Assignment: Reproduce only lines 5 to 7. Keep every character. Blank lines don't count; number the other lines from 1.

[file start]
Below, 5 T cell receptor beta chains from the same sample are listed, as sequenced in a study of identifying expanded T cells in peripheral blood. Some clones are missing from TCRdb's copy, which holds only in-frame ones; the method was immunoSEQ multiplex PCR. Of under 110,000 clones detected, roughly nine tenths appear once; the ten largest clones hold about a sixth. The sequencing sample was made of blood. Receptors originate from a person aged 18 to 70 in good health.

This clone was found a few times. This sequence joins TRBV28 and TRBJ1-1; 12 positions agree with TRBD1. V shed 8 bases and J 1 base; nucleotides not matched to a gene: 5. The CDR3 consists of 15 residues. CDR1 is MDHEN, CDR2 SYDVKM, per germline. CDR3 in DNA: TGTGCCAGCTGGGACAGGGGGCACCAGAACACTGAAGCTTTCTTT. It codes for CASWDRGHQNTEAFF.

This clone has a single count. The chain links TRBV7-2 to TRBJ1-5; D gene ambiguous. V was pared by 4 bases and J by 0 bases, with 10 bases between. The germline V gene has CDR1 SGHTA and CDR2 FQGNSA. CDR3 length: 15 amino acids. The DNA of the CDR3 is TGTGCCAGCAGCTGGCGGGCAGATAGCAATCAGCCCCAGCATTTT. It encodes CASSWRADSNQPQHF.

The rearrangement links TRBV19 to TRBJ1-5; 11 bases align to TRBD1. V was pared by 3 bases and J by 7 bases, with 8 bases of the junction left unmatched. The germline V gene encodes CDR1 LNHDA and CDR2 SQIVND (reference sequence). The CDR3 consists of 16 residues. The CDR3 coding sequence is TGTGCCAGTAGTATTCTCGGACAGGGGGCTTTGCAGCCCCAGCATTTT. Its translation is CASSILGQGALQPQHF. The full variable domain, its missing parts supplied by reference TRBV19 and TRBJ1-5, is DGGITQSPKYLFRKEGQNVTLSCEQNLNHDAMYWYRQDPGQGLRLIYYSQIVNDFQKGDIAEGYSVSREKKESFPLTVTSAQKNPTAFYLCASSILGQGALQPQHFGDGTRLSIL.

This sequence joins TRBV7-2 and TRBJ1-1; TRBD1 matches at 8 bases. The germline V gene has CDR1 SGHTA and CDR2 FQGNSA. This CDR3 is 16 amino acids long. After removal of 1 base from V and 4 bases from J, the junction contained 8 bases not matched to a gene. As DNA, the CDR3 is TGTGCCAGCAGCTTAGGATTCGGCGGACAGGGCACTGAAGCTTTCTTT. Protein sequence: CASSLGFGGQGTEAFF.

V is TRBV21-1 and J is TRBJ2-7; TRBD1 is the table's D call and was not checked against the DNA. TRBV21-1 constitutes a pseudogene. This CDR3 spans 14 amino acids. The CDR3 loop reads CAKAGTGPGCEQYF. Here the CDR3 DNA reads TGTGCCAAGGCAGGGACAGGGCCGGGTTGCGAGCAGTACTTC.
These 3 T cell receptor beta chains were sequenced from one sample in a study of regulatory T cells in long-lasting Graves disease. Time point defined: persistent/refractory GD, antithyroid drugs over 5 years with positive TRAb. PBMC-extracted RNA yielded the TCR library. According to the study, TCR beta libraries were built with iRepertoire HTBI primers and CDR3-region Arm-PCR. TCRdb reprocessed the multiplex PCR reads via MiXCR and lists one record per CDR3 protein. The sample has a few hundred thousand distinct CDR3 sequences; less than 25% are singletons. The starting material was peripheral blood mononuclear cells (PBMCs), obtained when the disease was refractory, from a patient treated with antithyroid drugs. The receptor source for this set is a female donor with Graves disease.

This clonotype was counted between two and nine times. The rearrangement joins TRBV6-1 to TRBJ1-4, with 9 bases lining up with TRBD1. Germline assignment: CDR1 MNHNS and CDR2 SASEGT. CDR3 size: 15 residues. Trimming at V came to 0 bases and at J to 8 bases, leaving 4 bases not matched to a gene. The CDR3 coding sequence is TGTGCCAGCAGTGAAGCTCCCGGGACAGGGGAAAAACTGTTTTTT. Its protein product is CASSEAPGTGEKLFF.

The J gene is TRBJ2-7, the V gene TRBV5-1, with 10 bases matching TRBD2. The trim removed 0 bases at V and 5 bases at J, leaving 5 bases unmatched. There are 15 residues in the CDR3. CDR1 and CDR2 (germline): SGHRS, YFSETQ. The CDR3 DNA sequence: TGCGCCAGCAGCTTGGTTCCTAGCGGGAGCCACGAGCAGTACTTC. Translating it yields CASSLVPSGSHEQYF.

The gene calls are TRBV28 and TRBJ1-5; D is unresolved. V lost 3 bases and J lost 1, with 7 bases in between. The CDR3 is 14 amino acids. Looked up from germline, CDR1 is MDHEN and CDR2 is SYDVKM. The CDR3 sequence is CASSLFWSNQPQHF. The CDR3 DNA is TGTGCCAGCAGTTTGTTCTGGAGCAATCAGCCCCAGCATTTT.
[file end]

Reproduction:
This sequence joins TRBV7-2 and TRBJ1-1; TRBD1 matches at 8 bases. The germline V gene has CDR1 SGHTA and CDR2 FQGNSA. This CDR3 is 16 amino acids long. After removal of 1 base from V and 4 bases from J, the junction contained 8 bases not matched to a gene. As DNA, the CDR3 is TGTGCCAGCAGCTTAGGATTCGGCGGACAGGGCACTGAAGCTTTCTTT. Protein sequence: CASSLGFGGQGTEAFF.

V is TRBV21-1 and J is TRBJ2-7; TRBD1 is the table's D call and was not checked against the DNA. TRBV21-1 constitutes a pseudogene. This CDR3 spans 14 amino acids. The CDR3 loop reads CAKAGTGPGCEQYF. Here the CDR3 DNA reads TGTGCCAAGGCAGGGACAGGGCCGGGTTGCGAGCAGTACTTC.
These 3 T cell receptor beta chains were sequenced from one sample in a study of regulatory T cells in long-lasting Graves disease. Time point defined: persistent/refractory GD, antithyroid drugs over 5 years with positive TRAb. PBMC-extracted RNA yielded the TCR library. According to the study, TCR beta libraries were built with iRepertoire HTBI primers and CDR3-region Arm-PCR. TCRdb reprocessed the multiplex PCR reads via MiXCR and lists one record per CDR3 protein. The sample has a few hundred thousand distinct CDR3 sequences; less than 25% are singletons. The starting material was peripheral blood mononuclear cells (PBMCs), obtained when the disease was refractory, from a patient treated with antithyroid drugs. The receptor source for this set is a female donor with Graves disease.